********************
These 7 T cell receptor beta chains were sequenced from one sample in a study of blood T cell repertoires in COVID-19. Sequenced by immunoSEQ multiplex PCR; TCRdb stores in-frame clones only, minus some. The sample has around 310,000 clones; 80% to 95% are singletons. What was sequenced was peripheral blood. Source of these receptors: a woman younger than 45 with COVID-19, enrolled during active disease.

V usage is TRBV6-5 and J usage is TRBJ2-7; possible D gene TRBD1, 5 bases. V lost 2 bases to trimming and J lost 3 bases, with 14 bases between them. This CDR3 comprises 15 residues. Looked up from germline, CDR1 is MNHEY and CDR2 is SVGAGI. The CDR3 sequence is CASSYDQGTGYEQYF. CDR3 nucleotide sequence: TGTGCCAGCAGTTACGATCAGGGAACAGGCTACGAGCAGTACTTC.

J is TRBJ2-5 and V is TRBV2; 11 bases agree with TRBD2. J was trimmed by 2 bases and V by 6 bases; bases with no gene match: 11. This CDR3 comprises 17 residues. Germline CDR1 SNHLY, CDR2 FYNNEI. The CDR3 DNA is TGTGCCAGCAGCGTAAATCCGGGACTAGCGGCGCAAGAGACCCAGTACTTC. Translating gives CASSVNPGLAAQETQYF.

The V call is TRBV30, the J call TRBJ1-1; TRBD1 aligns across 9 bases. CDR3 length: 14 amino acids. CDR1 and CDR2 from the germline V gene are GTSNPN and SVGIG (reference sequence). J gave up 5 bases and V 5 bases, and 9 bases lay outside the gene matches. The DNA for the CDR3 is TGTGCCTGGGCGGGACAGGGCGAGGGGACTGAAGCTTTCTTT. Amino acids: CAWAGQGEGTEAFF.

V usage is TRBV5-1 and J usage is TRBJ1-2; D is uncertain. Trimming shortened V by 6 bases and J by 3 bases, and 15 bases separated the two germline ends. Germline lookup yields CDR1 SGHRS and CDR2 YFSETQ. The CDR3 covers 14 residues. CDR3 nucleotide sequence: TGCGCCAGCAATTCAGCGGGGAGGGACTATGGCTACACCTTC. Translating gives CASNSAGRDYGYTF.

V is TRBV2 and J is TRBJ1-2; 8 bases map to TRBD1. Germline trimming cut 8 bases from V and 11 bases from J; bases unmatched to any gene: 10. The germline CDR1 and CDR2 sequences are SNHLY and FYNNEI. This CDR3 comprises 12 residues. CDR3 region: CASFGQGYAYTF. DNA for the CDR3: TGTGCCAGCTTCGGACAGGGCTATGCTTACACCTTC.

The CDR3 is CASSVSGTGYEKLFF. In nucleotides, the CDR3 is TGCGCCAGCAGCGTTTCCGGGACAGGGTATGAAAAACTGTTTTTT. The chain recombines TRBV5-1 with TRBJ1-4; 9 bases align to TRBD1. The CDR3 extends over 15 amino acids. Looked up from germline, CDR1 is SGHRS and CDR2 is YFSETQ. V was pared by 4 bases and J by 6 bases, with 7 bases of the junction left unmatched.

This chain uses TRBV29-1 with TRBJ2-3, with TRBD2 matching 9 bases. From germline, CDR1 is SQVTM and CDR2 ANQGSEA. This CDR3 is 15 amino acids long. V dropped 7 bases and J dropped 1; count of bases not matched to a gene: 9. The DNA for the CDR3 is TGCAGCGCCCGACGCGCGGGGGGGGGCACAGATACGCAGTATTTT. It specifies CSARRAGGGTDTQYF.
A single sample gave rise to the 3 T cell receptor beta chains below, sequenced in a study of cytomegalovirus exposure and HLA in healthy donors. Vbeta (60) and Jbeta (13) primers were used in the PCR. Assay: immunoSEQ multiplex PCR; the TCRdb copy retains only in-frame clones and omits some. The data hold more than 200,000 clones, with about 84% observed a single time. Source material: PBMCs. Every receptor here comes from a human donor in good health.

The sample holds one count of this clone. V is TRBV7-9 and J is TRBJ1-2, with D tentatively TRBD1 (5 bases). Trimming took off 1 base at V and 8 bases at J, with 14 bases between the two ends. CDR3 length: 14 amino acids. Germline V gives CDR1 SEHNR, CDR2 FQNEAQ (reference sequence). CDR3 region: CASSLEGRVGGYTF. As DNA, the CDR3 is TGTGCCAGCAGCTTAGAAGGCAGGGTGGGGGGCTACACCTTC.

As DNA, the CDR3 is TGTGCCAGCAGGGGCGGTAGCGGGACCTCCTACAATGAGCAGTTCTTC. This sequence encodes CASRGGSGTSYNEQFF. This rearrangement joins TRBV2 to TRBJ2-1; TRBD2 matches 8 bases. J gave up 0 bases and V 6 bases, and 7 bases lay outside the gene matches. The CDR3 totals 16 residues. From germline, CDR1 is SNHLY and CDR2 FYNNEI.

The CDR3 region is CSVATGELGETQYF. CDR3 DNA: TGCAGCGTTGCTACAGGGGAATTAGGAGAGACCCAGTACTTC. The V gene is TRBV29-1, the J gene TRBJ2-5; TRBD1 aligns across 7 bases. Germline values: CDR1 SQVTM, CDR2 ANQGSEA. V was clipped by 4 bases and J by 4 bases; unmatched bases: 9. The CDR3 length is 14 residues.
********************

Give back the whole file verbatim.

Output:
These 7 T cell receptor beta chains were sequenced from one sample in a study of blood T cell repertoires in COVID-19. Sequenced by immunoSEQ multiplex PCR; TCRdb stores in-frame clones only, minus some. The sample has around 310,000 clones; 80% to 95% are singletons. What was sequenced was peripheral blood. Source of these receptors: a woman younger than 45 with COVID-19, enrolled during active disease.

V usage is TRBV6-5 and J usage is TRBJ2-7; possible D gene TRBD1, 5 bases. V lost 2 bases to trimming and J lost 3 bases, with 14 bases between them. This CDR3 comprises 15 residues. Looked up from germline, CDR1 is MNHEY and CDR2 is SVGAGI. The CDR3 sequence is CASSYDQGTGYEQYF. CDR3 nucleotide sequence: TGTGCCAGCAGTTACGATCAGGGAACAGGCTACGAGCAGTACTTC.

J is TRBJ2-5 and V is TRBV2; 11 bases agree with TRBD2. J was trimmed by 2 bases and V by 6 bases; bases with no gene match: 11. This CDR3 comprises 17 residues. Germline CDR1 SNHLY, CDR2 FYNNEI. The CDR3 DNA is TGTGCCAGCAGCGTAAATCCGGGACTAGCGGCGCAAGAGACCCAGTACTTC. Translating gives CASSVNPGLAAQETQYF.

The V call is TRBV30, the J call TRBJ1-1; TRBD1 aligns across 9 bases. CDR3 length: 14 amino acids. CDR1 and CDR2 from the germline V gene are GTSNPN and SVGIG (reference sequence). J gave up 5 bases and V 5 bases, and 9 bases lay outside the gene matches. The DNA for the CDR3 is TGTGCCTGGGCGGGACAGGGCGAGGGGACTGAAGCTTTCTTT. Amino acids: CAWAGQGEGTEAFF.

V usage is TRBV5-1 and J usage is TRBJ1-2; D is uncertain. Trimming shortened V by 6 bases and J by 3 bases, and 15 bases separated the two germline ends. Germline lookup yields CDR1 SGHRS and CDR2 YFSETQ. The CDR3 covers 14 residues. CDR3 nucleotide sequence: TGCGCCAGCAATTCAGCGGGGAGGGACTATGGCTACACCTTC. Translating gives CASNSAGRDYGYTF.

V is TRBV2 and J is TRBJ1-2; 8 bases map to TRBD1. Germline trimming cut 8 bases from V and 11 bases from J; bases unmatched to any gene: 10. The germline CDR1 and CDR2 sequences are SNHLY and FYNNEI. This CDR3 comprises 12 residues. CDR3 region: CASFGQGYAYTF. DNA for the CDR3: TGTGCCAGCTTCGGACAGGGCTATGCTTACACCTTC.

The CDR3 is CASSVSGTGYEKLFF. In nucleotides, the CDR3 is TGCGCCAGCAGCGTTTCCGGGACAGGGTATGAAAAACTGTTTTTT. The chain recombines TRBV5-1 with TRBJ1-4; 9 bases align to TRBD1. The CDR3 extends over 15 amino acids. Looked up from germline, CDR1 is SGHRS and CDR2 is YFSETQ. V was pared by 4 bases and J by 6 bases, with 7 bases of the junction left unmatched.

This chain uses TRBV29-1 with TRBJ2-3, with TRBD2 matching 9 bases. From germline, CDR1 is SQVTM and CDR2 ANQGSEA. This CDR3 is 15 amino acids long. V dropped 7 bases and J dropped 1; count of bases not matched to a gene: 9. The DNA for the CDR3 is TGCAGCGCCCGACGCGCGGGGGGGGGCACAGATACGCAGTATTTT. It specifies CSARRAGGGTDTQYF.
A single sample gave rise to the 3 T cell receptor beta chains below, sequenced in a study of cytomegalovirus exposure and HLA in healthy donors. Vbeta (60) and Jbeta (13) primers were used in the PCR. Assay: immunoSEQ multiplex PCR; the TCRdb copy retains only in-frame clones and omits some. The data hold more than 200,000 clones, with about 84% observed a single time. Source material: PBMCs. Every receptor here comes from a human donor in good health.

The sample holds one count of this clone. V is TRBV7-9 and J is TRBJ1-2, with D tentatively TRBD1 (5 bases). Trimming took off 1 base at V and 8 bases at J, with 14 bases between the two ends. CDR3 length: 14 amino acids. Germline V gives CDR1 SEHNR, CDR2 FQNEAQ (reference sequence). CDR3 region: CASSLEGRVGGYTF. As DNA, the CDR3 is TGTGCCAGCAGCTTAGAAGGCAGGGTGGGGGGCTACACCTTC.

As DNA, the CDR3 is TGTGCCAGCAGGGGCGGTAGCGGGACCTCCTACAATGAGCAGTTCTTC. This sequence encodes CASRGGSGTSYNEQFF. This rearrangement joins TRBV2 to TRBJ2-1; TRBD2 matches 8 bases. J gave up 0 bases and V 6 bases, and 7 bases lay outside the gene matches. The CDR3 totals 16 residues. From germline, CDR1 is SNHLY and CDR2 FYNNEI.

The CDR3 region is CSVATGELGETQYF. CDR3 DNA: TGCAGCGTTGCTACAGGGGAATTAGGAGAGACCCAGTACTTC. The V gene is TRBV29-1, the J gene TRBJ2-5; TRBD1 aligns across 7 bases. Germline values: CDR1 SQVTM, CDR2 ANQGSEA. V was clipped by 4 bases and J by 4 bases; unmatched bases: 9. The CDR3 length is 14 residues.